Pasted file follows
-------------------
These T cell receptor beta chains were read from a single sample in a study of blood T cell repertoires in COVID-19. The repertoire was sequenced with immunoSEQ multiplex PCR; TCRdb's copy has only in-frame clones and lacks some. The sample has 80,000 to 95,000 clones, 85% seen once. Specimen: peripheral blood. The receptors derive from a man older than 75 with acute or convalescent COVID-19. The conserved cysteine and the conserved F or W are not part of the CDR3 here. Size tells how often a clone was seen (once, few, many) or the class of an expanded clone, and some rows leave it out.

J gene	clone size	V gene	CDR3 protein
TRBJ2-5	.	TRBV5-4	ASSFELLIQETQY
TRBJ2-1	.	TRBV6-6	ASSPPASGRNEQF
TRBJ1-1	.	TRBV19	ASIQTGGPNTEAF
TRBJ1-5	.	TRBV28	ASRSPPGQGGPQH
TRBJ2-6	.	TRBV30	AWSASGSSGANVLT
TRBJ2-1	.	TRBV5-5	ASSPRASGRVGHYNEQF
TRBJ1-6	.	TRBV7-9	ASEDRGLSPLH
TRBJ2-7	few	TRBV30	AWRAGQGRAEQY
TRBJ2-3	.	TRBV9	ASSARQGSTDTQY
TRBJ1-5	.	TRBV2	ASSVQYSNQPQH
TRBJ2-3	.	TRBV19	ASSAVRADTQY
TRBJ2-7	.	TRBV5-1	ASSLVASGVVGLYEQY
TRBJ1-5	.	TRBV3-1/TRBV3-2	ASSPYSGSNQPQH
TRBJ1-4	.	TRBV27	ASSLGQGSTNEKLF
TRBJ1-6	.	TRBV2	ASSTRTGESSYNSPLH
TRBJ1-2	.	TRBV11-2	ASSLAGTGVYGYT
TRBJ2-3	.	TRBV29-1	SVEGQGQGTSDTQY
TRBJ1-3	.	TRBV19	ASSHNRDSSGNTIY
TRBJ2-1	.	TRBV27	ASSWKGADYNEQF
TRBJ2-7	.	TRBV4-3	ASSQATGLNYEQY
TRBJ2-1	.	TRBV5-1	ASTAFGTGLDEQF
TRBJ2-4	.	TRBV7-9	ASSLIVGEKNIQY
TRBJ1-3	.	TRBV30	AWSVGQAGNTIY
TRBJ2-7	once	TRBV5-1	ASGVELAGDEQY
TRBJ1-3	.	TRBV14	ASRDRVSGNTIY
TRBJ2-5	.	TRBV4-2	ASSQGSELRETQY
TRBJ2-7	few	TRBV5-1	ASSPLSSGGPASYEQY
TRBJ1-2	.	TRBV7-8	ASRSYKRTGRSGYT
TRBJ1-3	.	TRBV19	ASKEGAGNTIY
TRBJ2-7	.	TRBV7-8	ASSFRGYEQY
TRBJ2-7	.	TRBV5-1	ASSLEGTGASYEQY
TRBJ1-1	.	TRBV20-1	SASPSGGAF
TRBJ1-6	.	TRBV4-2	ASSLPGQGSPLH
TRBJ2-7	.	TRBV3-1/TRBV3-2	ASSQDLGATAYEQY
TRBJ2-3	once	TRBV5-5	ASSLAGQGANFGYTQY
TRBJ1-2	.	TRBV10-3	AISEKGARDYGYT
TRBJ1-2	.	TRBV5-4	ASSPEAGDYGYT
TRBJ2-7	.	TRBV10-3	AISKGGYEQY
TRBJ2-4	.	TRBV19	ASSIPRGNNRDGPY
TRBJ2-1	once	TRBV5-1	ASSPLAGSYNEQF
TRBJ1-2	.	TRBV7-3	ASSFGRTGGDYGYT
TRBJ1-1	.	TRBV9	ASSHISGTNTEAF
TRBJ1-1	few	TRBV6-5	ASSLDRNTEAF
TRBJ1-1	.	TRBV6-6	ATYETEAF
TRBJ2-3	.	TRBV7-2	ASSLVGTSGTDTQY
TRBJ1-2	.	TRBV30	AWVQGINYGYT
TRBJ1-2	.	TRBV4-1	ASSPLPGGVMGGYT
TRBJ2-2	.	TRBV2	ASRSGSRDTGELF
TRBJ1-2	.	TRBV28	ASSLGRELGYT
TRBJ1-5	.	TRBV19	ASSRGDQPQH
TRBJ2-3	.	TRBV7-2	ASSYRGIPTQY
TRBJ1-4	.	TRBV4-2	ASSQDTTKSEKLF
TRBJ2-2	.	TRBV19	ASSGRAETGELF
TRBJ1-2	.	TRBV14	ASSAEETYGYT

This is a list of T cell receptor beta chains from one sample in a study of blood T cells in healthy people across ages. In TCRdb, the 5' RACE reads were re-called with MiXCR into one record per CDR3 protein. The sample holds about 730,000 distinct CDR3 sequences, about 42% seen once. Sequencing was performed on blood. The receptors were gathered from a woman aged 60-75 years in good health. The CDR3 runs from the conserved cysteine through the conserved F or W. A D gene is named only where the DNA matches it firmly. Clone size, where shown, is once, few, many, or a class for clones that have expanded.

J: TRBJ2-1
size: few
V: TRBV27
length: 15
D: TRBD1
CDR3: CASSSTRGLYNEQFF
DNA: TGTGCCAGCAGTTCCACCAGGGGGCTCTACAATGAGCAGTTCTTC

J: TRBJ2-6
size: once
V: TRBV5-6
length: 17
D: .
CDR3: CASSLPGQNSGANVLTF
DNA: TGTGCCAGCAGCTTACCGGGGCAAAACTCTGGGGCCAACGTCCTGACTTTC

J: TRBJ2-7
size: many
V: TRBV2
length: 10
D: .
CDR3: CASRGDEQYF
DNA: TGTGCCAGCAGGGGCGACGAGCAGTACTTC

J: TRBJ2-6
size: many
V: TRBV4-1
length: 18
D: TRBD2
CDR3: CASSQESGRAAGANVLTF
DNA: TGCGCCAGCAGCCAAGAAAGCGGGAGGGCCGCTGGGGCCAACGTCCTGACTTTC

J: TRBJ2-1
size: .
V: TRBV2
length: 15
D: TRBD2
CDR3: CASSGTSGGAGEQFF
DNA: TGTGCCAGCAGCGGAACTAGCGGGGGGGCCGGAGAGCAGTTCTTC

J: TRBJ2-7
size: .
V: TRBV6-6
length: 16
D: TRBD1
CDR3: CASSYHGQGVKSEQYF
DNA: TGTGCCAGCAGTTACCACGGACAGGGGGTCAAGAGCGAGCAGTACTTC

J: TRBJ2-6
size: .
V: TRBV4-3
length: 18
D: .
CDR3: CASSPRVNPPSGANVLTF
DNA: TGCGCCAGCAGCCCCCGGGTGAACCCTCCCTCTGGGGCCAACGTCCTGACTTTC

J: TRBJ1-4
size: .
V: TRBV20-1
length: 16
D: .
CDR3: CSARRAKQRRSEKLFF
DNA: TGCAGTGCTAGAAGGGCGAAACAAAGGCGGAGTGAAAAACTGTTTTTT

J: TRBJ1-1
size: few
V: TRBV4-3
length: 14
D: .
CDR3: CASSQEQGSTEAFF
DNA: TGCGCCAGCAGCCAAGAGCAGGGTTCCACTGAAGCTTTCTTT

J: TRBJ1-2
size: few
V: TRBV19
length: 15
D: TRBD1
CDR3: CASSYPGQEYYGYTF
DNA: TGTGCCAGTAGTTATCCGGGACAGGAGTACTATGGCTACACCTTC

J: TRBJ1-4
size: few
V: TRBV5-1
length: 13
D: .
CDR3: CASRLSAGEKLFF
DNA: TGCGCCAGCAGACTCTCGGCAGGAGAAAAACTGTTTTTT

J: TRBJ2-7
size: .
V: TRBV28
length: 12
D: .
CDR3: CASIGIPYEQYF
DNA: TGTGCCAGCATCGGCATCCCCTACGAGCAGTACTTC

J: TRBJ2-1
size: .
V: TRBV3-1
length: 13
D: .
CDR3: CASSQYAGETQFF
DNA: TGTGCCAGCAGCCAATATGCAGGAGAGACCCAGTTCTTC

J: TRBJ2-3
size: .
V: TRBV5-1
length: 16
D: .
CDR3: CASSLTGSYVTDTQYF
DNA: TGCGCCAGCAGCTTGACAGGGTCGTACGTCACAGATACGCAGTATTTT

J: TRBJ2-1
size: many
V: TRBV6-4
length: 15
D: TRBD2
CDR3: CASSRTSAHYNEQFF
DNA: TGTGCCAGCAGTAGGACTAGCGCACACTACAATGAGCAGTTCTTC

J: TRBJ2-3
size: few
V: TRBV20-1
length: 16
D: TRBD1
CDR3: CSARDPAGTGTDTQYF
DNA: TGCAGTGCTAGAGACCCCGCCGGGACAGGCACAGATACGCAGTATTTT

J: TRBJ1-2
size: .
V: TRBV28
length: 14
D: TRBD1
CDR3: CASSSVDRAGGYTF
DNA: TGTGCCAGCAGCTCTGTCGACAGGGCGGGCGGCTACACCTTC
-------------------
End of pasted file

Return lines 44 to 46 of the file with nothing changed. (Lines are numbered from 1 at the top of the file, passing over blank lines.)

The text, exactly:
TRBJ1-1	.	TRBV9	ASSHISGTNTEAF
TRBJ1-1	few	TRBV6-5	ASSLDRNTEAF
TRBJ1-1	.	TRBV6-6	ATYETEAF